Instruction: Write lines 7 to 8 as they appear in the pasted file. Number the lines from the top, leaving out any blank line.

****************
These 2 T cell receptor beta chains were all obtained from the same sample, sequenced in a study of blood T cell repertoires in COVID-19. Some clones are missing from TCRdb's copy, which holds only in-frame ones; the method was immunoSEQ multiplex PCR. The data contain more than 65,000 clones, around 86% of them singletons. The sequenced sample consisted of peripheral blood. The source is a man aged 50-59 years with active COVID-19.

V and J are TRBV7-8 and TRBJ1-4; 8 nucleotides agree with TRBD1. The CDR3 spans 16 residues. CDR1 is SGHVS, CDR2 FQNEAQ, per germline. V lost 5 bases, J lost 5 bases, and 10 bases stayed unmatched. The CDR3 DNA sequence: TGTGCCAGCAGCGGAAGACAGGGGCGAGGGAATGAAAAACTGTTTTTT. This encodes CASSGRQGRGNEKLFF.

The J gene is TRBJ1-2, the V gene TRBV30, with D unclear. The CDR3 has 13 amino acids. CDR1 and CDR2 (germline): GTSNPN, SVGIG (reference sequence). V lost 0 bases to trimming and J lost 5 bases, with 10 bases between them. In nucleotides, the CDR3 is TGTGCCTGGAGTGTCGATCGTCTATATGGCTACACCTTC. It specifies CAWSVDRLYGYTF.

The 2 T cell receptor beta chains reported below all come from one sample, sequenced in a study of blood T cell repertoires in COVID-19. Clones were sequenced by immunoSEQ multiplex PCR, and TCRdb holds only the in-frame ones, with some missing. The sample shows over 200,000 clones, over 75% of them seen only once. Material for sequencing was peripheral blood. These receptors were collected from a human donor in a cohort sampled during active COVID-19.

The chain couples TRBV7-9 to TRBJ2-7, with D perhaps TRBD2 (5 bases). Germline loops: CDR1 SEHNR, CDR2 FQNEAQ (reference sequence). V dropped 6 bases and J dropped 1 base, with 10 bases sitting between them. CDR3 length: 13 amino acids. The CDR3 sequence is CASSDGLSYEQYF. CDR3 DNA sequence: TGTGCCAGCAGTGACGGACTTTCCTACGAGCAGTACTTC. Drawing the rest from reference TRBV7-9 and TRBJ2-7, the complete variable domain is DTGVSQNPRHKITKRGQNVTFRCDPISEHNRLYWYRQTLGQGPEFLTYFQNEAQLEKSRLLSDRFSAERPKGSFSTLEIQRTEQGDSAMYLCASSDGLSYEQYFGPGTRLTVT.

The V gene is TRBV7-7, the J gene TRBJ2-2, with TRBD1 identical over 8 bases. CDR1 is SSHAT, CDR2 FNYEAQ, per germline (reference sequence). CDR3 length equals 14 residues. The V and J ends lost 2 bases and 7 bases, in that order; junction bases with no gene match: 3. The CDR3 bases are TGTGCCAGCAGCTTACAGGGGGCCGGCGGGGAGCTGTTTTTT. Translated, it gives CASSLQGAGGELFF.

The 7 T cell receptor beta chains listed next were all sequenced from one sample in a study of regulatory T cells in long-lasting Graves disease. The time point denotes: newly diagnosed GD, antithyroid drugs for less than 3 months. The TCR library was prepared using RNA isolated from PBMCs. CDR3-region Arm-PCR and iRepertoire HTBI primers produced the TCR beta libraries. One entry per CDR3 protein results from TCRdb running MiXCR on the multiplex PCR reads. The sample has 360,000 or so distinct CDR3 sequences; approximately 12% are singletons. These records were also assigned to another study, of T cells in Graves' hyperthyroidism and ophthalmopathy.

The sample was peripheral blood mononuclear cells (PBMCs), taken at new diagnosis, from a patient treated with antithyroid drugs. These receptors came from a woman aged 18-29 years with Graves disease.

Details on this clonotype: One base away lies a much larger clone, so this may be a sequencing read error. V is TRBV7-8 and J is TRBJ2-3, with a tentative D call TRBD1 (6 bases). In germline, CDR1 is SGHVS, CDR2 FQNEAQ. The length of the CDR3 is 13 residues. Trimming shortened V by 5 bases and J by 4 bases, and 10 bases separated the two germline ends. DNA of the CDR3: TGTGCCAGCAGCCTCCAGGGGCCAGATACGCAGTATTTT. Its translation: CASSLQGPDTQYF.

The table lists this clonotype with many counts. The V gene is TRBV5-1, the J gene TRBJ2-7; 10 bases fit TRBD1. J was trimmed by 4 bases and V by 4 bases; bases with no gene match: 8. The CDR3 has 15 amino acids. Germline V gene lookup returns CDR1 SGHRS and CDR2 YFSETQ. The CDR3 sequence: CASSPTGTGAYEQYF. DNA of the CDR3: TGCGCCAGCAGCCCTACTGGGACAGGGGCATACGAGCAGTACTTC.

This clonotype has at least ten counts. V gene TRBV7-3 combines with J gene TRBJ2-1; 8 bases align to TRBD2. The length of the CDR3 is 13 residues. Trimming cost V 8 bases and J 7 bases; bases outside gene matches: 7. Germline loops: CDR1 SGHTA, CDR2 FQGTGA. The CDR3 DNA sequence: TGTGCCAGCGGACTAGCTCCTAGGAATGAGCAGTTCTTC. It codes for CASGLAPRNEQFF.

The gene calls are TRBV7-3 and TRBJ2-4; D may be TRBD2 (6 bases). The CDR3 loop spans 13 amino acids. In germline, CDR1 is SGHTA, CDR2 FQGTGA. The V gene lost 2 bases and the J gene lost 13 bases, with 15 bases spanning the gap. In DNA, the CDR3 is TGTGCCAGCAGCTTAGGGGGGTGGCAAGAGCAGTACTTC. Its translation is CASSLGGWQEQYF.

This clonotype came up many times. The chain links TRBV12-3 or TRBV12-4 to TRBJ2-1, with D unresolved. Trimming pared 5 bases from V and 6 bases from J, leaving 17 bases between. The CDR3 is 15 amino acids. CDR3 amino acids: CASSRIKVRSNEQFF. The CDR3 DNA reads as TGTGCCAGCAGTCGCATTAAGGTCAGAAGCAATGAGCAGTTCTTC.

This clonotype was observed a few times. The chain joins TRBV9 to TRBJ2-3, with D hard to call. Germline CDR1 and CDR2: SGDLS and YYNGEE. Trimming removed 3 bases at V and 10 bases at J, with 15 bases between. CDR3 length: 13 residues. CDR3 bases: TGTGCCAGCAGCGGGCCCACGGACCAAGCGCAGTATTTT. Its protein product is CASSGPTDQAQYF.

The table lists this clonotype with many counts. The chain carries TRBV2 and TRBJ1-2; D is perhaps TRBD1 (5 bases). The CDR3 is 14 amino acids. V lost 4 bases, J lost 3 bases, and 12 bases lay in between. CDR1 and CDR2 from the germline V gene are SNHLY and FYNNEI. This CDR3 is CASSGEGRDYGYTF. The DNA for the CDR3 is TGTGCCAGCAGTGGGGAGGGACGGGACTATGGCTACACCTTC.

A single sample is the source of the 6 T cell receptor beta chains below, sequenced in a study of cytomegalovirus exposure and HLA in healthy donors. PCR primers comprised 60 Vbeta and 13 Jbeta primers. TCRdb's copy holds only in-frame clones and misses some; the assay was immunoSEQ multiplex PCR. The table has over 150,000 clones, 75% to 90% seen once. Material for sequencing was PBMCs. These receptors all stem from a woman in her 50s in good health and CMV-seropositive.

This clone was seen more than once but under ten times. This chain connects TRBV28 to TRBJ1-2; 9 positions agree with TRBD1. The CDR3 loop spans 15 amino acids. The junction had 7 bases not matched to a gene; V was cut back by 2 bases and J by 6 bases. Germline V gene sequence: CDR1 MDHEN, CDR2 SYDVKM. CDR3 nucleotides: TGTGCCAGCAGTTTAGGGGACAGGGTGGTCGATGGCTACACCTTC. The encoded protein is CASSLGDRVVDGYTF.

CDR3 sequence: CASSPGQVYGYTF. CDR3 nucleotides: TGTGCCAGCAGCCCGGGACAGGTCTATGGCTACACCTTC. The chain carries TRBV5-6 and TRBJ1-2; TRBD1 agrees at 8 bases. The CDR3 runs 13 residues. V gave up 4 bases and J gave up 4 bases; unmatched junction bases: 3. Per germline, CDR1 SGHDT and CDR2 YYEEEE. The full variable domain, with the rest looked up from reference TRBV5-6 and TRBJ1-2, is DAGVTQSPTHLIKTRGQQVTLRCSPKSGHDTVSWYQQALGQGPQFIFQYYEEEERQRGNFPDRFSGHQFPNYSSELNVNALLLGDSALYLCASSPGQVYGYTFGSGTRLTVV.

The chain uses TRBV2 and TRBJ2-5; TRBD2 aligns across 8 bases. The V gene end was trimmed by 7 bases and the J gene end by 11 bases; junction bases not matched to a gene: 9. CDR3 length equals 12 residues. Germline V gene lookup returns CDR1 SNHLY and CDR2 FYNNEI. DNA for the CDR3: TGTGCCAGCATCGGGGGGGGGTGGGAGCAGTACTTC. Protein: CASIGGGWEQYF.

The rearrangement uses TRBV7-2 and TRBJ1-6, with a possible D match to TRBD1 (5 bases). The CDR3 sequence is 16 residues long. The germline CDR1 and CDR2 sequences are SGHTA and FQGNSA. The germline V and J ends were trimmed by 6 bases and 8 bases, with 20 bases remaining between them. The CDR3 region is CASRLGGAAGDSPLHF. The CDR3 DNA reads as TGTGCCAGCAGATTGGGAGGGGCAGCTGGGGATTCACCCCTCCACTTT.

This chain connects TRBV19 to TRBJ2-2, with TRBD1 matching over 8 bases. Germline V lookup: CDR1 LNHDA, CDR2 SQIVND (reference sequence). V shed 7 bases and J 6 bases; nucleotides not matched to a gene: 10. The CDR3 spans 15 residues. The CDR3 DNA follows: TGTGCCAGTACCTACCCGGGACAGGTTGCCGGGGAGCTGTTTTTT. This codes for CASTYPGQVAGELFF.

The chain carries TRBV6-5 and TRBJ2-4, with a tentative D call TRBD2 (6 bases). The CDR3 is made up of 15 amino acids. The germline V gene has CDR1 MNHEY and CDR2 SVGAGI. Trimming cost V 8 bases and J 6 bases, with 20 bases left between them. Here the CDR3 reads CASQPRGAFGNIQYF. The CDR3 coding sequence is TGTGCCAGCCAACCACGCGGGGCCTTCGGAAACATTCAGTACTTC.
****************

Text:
The 7 T cell receptor beta chains listed next were all sequenced from one sample in a study of regulatory T cells in long-lasting Graves disease. The time point denotes: newly diagnosed GD, antithyroid drugs for less than 3 months. The TCR library was prepared using RNA isolated from PBMCs. CDR3-region Arm-PCR and iRepertoire HTBI primers produced the TCR beta libraries. One entry per CDR3 protein results from TCRdb running MiXCR on the multiplex PCR reads. The sample has 360,000 or so distinct CDR3 sequences; approximately 12% are singletons. These records were also assigned to another study, of T cells in Graves' hyperthyroidism and ophthalmopathy.

The sample was peripheral blood mononuclear cells (PBMCs), taken at new diagnosis, from a patient treated with antithyroid drugs. These receptors came from a woman aged 18-29 years with Graves disease.